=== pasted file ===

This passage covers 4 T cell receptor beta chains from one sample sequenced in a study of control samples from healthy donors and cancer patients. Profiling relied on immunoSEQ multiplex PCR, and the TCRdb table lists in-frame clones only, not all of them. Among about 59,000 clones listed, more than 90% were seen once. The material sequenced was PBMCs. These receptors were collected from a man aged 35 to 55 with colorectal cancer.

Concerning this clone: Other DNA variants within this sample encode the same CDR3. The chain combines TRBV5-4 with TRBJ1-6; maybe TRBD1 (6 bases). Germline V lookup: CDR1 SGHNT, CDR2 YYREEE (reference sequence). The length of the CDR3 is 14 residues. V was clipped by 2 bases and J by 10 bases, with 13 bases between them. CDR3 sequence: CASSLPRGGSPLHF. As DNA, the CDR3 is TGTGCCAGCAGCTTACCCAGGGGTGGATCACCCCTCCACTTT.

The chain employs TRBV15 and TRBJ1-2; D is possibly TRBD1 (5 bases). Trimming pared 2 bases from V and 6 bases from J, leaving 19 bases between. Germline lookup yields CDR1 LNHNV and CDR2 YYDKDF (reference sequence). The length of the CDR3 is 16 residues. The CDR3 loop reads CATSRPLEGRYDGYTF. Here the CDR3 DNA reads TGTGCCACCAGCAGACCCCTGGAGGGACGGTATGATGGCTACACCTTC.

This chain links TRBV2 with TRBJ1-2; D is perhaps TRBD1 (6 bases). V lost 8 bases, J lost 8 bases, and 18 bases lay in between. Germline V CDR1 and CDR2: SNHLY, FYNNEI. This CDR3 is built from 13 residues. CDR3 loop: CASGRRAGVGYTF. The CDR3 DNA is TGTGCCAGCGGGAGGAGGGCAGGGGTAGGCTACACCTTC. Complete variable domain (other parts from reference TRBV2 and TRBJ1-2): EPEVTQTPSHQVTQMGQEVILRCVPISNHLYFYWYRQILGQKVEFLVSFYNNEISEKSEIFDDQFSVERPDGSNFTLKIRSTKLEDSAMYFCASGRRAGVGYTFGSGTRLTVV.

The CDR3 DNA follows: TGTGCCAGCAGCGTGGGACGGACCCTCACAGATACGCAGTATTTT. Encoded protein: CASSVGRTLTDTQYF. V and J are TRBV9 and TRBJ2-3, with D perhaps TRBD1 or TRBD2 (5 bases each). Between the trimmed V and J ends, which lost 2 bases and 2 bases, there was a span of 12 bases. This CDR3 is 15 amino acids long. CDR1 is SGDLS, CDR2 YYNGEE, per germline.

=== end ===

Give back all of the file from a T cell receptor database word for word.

This passage covers 4 T cell receptor beta chains from one sample sequenced in a study of control samples from healthy donors and cancer patients. Profiling relied on immunoSEQ multiplex PCR, and the TCRdb table lists in-frame clones only, not all of them. Among about 59,000 clones listed, more than 90% were seen once. The material sequenced was PBMCs. These receptors were collected from a man aged 35 to 55 with colorectal cancer.

Concerning this clone: Other DNA variants within this sample encode the same CDR3. The chain combines TRBV5-4 with TRBJ1-6; maybe TRBD1 (6 bases). Germline V lookup: CDR1 SGHNT, CDR2 YYREEE (reference sequence). The length of the CDR3 is 14 residues. V was clipped by 2 bases and J by 10 bases, with 13 bases between them. CDR3 sequence: CASSLPRGGSPLHF. As DNA, the CDR3 is TGTGCCAGCAGCTTACCCAGGGGTGGATCACCCCTCCACTTT.

The chain employs TRBV15 and TRBJ1-2; D is possibly TRBD1 (5 bases). Trimming pared 2 bases from V and 6 bases from J, leaving 19 bases between. Germline lookup yields CDR1 LNHNV and CDR2 YYDKDF (reference sequence). The length of the CDR3 is 16 residues. The CDR3 loop reads CATSRPLEGRYDGYTF. Here the CDR3 DNA reads TGTGCCACCAGCAGACCCCTGGAGGGACGGTATGATGGCTACACCTTC.

This chain links TRBV2 with TRBJ1-2; D is perhaps TRBD1 (6 bases). V lost 8 bases, J lost 8 bases, and 18 bases lay in between. Germline V CDR1 and CDR2: SNHLY, FYNNEI. This CDR3 is built from 13 residues. CDR3 loop: CASGRRAGVGYTF. The CDR3 DNA is TGTGCCAGCGGGAGGAGGGCAGGGGTAGGCTACACCTTC. Complete variable domain (other parts from reference TRBV2 and TRBJ1-2): EPEVTQTPSHQVTQMGQEVILRCVPISNHLYFYWYRQILGQKVEFLVSFYNNEISEKSEIFDDQFSVERPDGSNFTLKIRSTKLEDSAMYFCASGRRAGVGYTFGSGTRLTVV.

The CDR3 DNA follows: TGTGCCAGCAGCGTGGGACGGACCCTCACAGATACGCAGTATTTT. Encoded protein: CASSVGRTLTDTQYF. V and J are TRBV9 and TRBJ2-3, with D perhaps TRBD1 or TRBD2 (5 bases each). Between the trimmed V and J ends, which lost 2 bases and 2 bases, there was a span of 12 bases. This CDR3 is 15 amino acids long. CDR1 is SGDLS, CDR2 YYNGEE, per germline.